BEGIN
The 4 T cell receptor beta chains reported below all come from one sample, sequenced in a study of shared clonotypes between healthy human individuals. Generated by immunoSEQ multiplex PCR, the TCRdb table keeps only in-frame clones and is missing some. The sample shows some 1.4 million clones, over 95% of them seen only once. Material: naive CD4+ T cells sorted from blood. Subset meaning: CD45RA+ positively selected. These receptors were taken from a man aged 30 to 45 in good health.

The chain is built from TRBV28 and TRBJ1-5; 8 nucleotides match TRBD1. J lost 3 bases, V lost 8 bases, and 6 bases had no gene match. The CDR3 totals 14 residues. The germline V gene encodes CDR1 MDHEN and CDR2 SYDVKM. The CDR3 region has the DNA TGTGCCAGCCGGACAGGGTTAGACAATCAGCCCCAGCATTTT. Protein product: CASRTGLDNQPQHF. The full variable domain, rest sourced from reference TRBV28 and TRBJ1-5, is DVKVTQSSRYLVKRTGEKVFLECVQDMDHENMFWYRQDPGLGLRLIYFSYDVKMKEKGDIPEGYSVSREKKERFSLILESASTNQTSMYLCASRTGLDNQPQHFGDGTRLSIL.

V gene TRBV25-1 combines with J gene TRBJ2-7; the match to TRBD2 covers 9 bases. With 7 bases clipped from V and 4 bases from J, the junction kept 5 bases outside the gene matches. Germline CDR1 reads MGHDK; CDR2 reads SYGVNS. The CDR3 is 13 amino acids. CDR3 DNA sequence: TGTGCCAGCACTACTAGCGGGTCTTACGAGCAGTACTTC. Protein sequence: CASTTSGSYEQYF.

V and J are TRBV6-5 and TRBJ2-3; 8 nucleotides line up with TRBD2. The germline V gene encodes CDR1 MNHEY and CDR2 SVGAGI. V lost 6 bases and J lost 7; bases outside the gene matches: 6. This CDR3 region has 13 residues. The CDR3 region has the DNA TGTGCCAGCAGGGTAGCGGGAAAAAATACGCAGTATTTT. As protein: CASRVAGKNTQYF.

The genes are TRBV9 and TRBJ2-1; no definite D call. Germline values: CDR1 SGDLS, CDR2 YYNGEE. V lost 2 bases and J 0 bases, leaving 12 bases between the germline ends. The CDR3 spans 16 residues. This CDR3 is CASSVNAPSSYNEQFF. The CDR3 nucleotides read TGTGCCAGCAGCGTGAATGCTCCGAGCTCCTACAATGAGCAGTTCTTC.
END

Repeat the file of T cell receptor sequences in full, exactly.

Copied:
The 4 T cell receptor beta chains reported below all come from one sample, sequenced in a study of shared clonotypes between healthy human individuals. Generated by immunoSEQ multiplex PCR, the TCRdb table keeps only in-frame clones and is missing some. The sample shows some 1.4 million clones, over 95% of them seen only once. Material: naive CD4+ T cells sorted from blood. Subset meaning: CD45RA+ positively selected. These receptors were taken from a man aged 30 to 45 in good health.

The chain is built from TRBV28 and TRBJ1-5; 8 nucleotides match TRBD1. J lost 3 bases, V lost 8 bases, and 6 bases had no gene match. The CDR3 totals 14 residues. The germline V gene encodes CDR1 MDHEN and CDR2 SYDVKM. The CDR3 region has the DNA TGTGCCAGCCGGACAGGGTTAGACAATCAGCCCCAGCATTTT. Protein product: CASRTGLDNQPQHF. The full variable domain, rest sourced from reference TRBV28 and TRBJ1-5, is DVKVTQSSRYLVKRTGEKVFLECVQDMDHENMFWYRQDPGLGLRLIYFSYDVKMKEKGDIPEGYSVSREKKERFSLILESASTNQTSMYLCASRTGLDNQPQHFGDGTRLSIL.

V gene TRBV25-1 combines with J gene TRBJ2-7; the match to TRBD2 covers 9 bases. With 7 bases clipped from V and 4 bases from J, the junction kept 5 bases outside the gene matches. Germline CDR1 reads MGHDK; CDR2 reads SYGVNS. The CDR3 is 13 amino acids. CDR3 DNA sequence: TGTGCCAGCACTACTAGCGGGTCTTACGAGCAGTACTTC. Protein sequence: CASTTSGSYEQYF.

V and J are TRBV6-5 and TRBJ2-3; 8 nucleotides line up with TRBD2. The germline V gene encodes CDR1 MNHEY and CDR2 SVGAGI. V lost 6 bases and J lost 7; bases outside the gene matches: 6. This CDR3 region has 13 residues. The CDR3 region has the DNA TGTGCCAGCAGGGTAGCGGGAAAAAATACGCAGTATTTT. As protein: CASRVAGKNTQYF.

The genes are TRBV9 and TRBJ2-1; no definite D call. Germline values: CDR1 SGDLS, CDR2 YYNGEE. V lost 2 bases and J 0 bases, leaving 12 bases between the germline ends. The CDR3 spans 16 residues. This CDR3 is CASSVNAPSSYNEQFF. The CDR3 nucleotides read TGTGCCAGCAGCGTGAATGCTCCGAGCTCCTACAATGAGCAGTTCTTC.